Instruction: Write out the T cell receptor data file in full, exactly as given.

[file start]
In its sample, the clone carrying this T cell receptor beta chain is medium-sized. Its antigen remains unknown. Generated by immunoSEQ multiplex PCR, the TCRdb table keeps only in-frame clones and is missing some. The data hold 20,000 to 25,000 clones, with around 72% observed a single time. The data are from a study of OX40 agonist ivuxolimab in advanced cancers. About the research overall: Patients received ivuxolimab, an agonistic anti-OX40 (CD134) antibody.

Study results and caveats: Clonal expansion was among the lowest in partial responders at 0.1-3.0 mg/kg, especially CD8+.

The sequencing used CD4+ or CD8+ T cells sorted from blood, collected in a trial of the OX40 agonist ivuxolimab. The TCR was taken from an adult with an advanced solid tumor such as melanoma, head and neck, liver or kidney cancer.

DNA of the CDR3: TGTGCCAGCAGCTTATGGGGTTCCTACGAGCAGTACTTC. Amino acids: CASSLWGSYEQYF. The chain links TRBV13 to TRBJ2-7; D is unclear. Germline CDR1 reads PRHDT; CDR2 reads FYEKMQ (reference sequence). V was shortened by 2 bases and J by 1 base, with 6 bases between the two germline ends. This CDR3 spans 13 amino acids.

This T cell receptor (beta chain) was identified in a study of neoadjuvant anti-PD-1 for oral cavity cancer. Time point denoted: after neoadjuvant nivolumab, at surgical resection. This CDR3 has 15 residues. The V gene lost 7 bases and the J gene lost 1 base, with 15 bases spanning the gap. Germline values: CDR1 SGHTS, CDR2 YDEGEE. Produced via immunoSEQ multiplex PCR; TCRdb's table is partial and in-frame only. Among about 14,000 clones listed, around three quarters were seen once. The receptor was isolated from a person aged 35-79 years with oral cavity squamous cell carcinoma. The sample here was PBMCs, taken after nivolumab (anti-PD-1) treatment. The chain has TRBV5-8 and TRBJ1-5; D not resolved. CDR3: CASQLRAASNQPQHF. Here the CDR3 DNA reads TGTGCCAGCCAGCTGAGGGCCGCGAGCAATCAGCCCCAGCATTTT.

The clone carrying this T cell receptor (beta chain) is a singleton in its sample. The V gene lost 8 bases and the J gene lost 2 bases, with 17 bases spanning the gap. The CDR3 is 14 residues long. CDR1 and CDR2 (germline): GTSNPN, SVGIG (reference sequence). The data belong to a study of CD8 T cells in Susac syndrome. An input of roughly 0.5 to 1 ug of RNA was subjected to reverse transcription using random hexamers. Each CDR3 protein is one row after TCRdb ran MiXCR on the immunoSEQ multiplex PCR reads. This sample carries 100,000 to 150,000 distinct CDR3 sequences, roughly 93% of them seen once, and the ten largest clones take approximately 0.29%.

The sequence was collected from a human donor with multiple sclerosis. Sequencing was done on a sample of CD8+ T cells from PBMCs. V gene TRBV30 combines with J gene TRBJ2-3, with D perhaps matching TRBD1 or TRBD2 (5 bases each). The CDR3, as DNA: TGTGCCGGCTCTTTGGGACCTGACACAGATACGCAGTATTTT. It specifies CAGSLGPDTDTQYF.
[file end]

In its sample, the clone carrying this T cell receptor beta chain is medium-sized. Its antigen remains unknown. Generated by immunoSEQ multiplex PCR, the TCRdb table keeps only in-frame clones and is missing some. The data hold 20,000 to 25,000 clones, with around 72% observed a single time. The data are from a study of OX40 agonist ivuxolimab in advanced cancers. About the research overall: Patients received ivuxolimab, an agonistic anti-OX40 (CD134) antibody.

Study results and caveats: Clonal expansion was among the lowest in partial responders at 0.1-3.0 mg/kg, especially CD8+.

The sequencing used CD4+ or CD8+ T cells sorted from blood, collected in a trial of the OX40 agonist ivuxolimab. The TCR was taken from an adult with an advanced solid tumor such as melanoma, head and neck, liver or kidney cancer.

DNA of the CDR3: TGTGCCAGCAGCTTATGGGGTTCCTACGAGCAGTACTTC. Amino acids: CASSLWGSYEQYF. The chain links TRBV13 to TRBJ2-7; D is unclear. Germline CDR1 reads PRHDT; CDR2 reads FYEKMQ (reference sequence). V was shortened by 2 bases and J by 1 base, with 6 bases between the two germline ends. This CDR3 spans 13 amino acids.

This T cell receptor (beta chain) was identified in a study of neoadjuvant anti-PD-1 for oral cavity cancer. Time point denoted: after neoadjuvant nivolumab, at surgical resection. This CDR3 has 15 residues. The V gene lost 7 bases and the J gene lost 1 base, with 15 bases spanning the gap. Germline values: CDR1 SGHTS, CDR2 YDEGEE. Produced via immunoSEQ multiplex PCR; TCRdb's table is partial and in-frame only. Among about 14,000 clones listed, around three quarters were seen once. The receptor was isolated from a person aged 35-79 years with oral cavity squamous cell carcinoma. The sample here was PBMCs, taken after nivolumab (anti-PD-1) treatment. The chain has TRBV5-8 and TRBJ1-5; D not resolved. CDR3: CASQLRAASNQPQHF. Here the CDR3 DNA reads TGTGCCAGCCAGCTGAGGGCCGCGAGCAATCAGCCCCAGCATTTT.

The clone carrying this T cell receptor (beta chain) is a singleton in its sample. The V gene lost 8 bases and the J gene lost 2 bases, with 17 bases spanning the gap. The CDR3 is 14 residues long. CDR1 and CDR2 (germline): GTSNPN, SVGIG (reference sequence). The data belong to a study of CD8 T cells in Susac syndrome. An input of roughly 0.5 to 1 ug of RNA was subjected to reverse transcription using random hexamers. Each CDR3 protein is one row after TCRdb ran MiXCR on the immunoSEQ multiplex PCR reads. This sample carries 100,000 to 150,000 distinct CDR3 sequences, roughly 93% of them seen once, and the ten largest clones take approximately 0.29%.

The sequence was collected from a human donor with multiple sclerosis. Sequencing was done on a sample of CD8+ T cells from PBMCs. V gene TRBV30 combines with J gene TRBJ2-3, with D perhaps matching TRBD1 or TRBD2 (5 bases each). The CDR3, as DNA: TGTGCCGGCTCTTTGGGACCTGACACAGATACGCAGTATTTT. It specifies CAGSLGPDTDTQYF.